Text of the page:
While God always provides a way out (1 Corinthians 10:13), I also want to be careful and take heed, lest I fall (1 Corinthians 10:12). I pray God would keep me dependent, and that I would meditate on scripture and be reminded of the Goodness of God as well as the potential wickedness of my decisions, even as a follower of Christ.
Look to Christ, not Ourselves
Geiger nails it when he says, “The way we walk in humility is to look to Him, not ourselves. When our minds are focused on Him, our thoughts about Him grow bigger and our thoughts about ourselves grow smaller.”
How To Ruin Your Life, by Eric Geiger is a very important book for followers of Christ to read. Through the telling of King David’s story, Geiger reminds the reader in honesty and transparency of the dangers of sexual and moral sin. I’m glad I read this book and believe it should be read by anyone who wants to do everything they can to avoid ruining their life.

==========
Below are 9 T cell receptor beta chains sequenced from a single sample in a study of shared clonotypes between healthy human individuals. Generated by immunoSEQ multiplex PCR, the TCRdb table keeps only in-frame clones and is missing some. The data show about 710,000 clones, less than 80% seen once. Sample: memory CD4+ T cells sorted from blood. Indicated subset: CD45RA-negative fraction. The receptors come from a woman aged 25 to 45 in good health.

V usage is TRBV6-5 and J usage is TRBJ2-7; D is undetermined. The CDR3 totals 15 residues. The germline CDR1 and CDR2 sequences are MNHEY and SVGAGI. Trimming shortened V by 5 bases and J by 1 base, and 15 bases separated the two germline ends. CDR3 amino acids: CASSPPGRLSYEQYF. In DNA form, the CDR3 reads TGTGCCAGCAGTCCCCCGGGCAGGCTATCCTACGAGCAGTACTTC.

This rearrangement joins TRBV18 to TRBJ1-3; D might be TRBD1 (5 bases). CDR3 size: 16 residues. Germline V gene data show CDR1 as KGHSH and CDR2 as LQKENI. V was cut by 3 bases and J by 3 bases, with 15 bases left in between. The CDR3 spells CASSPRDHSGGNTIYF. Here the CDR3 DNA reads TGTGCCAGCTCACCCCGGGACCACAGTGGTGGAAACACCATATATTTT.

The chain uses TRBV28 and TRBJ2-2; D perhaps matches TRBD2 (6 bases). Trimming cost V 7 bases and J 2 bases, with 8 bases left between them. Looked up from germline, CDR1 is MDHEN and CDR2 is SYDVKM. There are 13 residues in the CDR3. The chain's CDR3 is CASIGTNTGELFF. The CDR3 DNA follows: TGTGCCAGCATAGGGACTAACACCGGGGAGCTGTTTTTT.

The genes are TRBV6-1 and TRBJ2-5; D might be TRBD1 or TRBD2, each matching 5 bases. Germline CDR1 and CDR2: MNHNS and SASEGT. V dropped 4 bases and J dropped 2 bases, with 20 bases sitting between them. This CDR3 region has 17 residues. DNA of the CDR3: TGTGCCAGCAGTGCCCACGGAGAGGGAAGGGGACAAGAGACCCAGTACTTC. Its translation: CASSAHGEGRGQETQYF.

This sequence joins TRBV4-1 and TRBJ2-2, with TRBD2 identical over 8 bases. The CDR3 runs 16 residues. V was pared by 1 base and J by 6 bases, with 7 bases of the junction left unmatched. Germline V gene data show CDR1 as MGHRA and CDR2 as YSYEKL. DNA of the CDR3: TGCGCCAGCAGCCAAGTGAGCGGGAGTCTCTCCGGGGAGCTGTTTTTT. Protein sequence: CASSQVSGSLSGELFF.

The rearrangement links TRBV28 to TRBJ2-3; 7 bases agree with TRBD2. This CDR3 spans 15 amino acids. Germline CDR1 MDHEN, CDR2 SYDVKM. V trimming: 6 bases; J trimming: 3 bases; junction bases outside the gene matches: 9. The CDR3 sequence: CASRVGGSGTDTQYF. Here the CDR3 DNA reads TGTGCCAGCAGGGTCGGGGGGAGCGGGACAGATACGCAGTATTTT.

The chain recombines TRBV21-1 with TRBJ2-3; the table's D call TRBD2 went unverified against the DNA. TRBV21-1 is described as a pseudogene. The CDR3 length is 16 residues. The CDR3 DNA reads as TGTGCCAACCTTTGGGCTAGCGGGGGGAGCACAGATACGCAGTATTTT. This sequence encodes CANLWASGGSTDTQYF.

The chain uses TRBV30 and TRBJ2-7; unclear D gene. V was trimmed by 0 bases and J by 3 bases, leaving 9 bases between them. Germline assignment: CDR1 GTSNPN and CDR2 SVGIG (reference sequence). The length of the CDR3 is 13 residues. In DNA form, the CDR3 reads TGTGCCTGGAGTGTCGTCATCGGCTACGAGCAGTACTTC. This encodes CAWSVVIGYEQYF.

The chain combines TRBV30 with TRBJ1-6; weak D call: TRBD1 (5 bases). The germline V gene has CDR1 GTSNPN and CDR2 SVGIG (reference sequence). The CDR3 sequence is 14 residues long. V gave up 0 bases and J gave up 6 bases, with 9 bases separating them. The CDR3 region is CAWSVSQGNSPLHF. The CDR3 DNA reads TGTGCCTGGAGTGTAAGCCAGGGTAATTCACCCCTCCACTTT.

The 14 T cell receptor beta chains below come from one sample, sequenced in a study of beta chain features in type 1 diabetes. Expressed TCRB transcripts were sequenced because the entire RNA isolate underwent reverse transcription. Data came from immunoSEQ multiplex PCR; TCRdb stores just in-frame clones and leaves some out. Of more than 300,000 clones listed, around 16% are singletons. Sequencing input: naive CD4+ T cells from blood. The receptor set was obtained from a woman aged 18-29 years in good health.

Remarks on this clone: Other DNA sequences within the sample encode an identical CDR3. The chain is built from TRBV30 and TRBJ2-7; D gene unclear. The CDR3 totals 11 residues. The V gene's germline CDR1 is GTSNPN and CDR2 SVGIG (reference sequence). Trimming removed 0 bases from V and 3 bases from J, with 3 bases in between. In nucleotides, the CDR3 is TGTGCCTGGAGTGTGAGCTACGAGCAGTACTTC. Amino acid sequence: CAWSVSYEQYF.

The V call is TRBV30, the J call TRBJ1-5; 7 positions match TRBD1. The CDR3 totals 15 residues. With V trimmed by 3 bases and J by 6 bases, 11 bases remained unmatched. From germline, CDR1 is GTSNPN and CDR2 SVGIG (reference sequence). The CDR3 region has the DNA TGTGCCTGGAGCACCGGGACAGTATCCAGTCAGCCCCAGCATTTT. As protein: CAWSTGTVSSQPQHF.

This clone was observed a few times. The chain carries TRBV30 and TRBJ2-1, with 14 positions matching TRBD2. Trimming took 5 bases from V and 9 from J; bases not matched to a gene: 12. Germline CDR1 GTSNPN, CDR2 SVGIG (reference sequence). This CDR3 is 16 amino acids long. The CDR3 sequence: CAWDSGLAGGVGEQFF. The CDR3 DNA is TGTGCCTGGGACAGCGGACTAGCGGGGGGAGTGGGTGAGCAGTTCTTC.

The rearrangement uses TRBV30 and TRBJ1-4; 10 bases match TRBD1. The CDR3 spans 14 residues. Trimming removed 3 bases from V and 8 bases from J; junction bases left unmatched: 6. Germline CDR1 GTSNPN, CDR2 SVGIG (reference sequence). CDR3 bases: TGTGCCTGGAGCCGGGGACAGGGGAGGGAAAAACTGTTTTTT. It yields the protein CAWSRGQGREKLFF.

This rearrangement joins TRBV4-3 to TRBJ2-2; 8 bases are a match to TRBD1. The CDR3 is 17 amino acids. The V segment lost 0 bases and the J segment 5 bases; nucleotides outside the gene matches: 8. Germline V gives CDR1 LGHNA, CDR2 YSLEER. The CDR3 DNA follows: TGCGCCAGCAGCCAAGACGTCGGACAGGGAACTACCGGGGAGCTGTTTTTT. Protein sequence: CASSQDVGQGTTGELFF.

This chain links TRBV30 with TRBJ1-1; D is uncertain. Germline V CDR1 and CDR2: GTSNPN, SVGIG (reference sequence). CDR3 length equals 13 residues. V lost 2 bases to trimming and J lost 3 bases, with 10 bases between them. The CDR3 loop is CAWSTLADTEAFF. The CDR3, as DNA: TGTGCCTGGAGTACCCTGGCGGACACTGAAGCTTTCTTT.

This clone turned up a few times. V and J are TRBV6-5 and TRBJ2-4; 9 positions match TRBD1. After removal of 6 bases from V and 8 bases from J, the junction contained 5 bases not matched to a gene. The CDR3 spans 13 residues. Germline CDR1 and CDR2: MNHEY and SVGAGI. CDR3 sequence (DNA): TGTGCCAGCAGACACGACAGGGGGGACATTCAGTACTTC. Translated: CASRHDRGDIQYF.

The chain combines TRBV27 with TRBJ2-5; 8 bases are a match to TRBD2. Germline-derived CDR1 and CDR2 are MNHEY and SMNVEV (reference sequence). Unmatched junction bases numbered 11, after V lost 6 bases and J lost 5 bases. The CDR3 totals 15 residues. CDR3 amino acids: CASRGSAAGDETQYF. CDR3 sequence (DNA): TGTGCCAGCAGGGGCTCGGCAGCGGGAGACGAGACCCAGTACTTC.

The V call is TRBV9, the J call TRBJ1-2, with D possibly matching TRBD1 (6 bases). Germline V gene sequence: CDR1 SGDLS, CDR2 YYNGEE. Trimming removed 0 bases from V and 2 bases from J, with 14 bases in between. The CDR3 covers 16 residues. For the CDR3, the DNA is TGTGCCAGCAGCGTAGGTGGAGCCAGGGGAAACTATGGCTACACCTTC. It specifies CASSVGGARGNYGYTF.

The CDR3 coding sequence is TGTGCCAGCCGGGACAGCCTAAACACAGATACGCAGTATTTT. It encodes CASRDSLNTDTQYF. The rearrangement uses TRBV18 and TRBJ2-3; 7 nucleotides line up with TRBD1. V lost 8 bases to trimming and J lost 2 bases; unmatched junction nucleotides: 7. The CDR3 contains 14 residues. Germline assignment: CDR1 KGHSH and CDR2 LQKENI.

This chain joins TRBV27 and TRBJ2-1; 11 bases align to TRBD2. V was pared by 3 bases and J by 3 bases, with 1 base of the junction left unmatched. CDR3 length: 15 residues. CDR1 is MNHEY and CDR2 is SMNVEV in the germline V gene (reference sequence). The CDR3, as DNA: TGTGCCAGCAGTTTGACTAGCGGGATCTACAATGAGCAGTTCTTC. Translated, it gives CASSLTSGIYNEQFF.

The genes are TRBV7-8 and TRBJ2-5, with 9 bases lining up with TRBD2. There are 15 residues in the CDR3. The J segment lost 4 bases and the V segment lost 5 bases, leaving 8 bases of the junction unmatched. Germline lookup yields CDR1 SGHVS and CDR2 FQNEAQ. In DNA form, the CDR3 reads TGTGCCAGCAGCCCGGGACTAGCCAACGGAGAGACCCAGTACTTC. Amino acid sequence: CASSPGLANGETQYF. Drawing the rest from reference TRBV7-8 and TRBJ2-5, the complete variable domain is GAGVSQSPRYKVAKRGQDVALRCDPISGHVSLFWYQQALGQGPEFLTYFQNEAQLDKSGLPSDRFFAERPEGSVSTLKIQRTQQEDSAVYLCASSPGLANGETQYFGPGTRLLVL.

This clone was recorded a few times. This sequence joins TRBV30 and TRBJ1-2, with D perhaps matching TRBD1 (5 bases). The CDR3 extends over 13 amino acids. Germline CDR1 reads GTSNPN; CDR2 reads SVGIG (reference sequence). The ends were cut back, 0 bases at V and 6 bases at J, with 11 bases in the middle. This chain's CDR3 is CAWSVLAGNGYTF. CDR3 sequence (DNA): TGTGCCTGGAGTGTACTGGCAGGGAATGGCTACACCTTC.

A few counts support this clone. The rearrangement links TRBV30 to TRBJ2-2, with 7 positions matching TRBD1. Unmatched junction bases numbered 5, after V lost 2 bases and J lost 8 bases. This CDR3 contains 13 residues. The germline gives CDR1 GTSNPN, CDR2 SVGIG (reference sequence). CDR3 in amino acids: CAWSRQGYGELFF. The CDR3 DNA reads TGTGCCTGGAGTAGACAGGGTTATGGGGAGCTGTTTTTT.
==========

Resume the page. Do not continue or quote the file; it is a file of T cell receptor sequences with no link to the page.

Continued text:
The book is filled with scripture, and also focuses on Nathan’s confrontation of David, David’s confession, and the ensuing celebration that comes when a life is restored. Because we all need God’s grace, Geiger leads the reader to find hope after failure. An individual’s implosion does not need to be the end of their story.
The book will sober you, equip you, and encourage you to fight for intimacy with Jesus and with your spouse.
I liked this book so much that I bought a few extra copies. I’d love to give one away today. Comment below on how you can take some ground in your marriage: Engage with others, live an adventure, or choose to be humble. I’ll pick one winner from everyone who leaves a comment.